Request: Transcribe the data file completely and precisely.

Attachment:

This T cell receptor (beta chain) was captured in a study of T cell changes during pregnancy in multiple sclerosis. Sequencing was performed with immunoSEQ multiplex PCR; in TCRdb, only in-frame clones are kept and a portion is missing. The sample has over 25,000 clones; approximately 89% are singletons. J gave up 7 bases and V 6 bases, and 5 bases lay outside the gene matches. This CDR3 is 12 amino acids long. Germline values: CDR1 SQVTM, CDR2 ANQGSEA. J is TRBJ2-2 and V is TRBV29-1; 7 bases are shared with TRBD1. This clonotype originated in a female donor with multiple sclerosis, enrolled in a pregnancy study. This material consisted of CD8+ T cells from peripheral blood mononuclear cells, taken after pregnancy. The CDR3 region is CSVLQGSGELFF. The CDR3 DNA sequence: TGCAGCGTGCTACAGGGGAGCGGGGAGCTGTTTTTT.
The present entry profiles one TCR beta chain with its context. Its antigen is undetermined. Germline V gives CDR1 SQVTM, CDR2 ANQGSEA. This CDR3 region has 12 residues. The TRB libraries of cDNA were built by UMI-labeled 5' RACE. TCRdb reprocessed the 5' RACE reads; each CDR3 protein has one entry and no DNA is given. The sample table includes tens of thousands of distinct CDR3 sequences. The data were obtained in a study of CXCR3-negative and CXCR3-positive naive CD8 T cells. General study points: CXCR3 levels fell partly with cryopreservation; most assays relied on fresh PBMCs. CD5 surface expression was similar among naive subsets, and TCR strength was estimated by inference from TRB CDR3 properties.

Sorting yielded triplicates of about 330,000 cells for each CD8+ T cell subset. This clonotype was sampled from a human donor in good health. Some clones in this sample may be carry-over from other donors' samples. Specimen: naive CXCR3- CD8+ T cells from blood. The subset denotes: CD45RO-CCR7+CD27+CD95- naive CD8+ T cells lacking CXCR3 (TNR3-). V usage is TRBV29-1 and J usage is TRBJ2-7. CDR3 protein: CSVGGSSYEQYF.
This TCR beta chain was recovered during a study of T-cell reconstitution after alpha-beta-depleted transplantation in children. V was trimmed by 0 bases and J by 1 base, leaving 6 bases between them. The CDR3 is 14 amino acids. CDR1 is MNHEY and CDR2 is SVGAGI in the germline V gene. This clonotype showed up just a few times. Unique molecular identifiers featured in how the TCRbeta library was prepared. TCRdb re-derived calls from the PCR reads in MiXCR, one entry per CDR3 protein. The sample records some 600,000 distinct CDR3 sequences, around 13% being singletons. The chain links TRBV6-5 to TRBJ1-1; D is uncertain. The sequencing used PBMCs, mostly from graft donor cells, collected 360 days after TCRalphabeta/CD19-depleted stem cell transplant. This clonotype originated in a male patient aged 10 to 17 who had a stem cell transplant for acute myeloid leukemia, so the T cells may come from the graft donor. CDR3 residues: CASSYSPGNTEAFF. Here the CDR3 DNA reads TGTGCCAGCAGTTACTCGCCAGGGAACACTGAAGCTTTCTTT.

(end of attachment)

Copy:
This T cell receptor (beta chain) was captured in a study of T cell changes during pregnancy in multiple sclerosis. Sequencing was performed with immunoSEQ multiplex PCR; in TCRdb, only in-frame clones are kept and a portion is missing. The sample has over 25,000 clones; approximately 89% are singletons. J gave up 7 bases and V 6 bases, and 5 bases lay outside the gene matches. This CDR3 is 12 amino acids long. Germline values: CDR1 SQVTM, CDR2 ANQGSEA. J is TRBJ2-2 and V is TRBV29-1; 7 bases are shared with TRBD1. This clonotype originated in a female donor with multiple sclerosis, enrolled in a pregnancy study. This material consisted of CD8+ T cells from peripheral blood mononuclear cells, taken after pregnancy. The CDR3 region is CSVLQGSGELFF. The CDR3 DNA sequence: TGCAGCGTGCTACAGGGGAGCGGGGAGCTGTTTTTT.
The present entry profiles one TCR beta chain with its context. Its antigen is undetermined. Germline V gives CDR1 SQVTM, CDR2 ANQGSEA. This CDR3 region has 12 residues. The TRB libraries of cDNA were built by UMI-labeled 5' RACE. TCRdb reprocessed the 5' RACE reads; each CDR3 protein has one entry and no DNA is given. The sample table includes tens of thousands of distinct CDR3 sequences. The data were obtained in a study of CXCR3-negative and CXCR3-positive naive CD8 T cells. General study points: CXCR3 levels fell partly with cryopreservation; most assays relied on fresh PBMCs. CD5 surface expression was similar among naive subsets, and TCR strength was estimated by inference from TRB CDR3 properties.

Sorting yielded triplicates of about 330,000 cells for each CD8+ T cell subset. This clonotype was sampled from a human donor in good health. Some clones in this sample may be carry-over from other donors' samples. Specimen: naive CXCR3- CD8+ T cells from blood. The subset denotes: CD45RO-CCR7+CD27+CD95- naive CD8+ T cells lacking CXCR3 (TNR3-). V usage is TRBV29-1 and J usage is TRBJ2-7. CDR3 protein: CSVGGSSYEQYF.
This TCR beta chain was recovered during a study of T-cell reconstitution after alpha-beta-depleted transplantation in children. V was trimmed by 0 bases and J by 1 base, leaving 6 bases between them. The CDR3 is 14 amino acids. CDR1 is MNHEY and CDR2 is SVGAGI in the germline V gene. This clonotype showed up just a few times. Unique molecular identifiers featured in how the TCRbeta library was prepared. TCRdb re-derived calls from the PCR reads in MiXCR, one entry per CDR3 protein. The sample records some 600,000 distinct CDR3 sequences, around 13% being singletons. The chain links TRBV6-5 to TRBJ1-1; D is uncertain. The sequencing used PBMCs, mostly from graft donor cells, collected 360 days after TCRalphabeta/CD19-depleted stem cell transplant. This clonotype originated in a male patient aged 10 to 17 who had a stem cell transplant for acute myeloid leukemia, so the T cells may come from the graft donor. CDR3 residues: CASSYSPGNTEAFF. Here the CDR3 DNA reads TGTGCCAGCAGTTACTCGCCAGGGAACACTGAAGCTTTCTTT.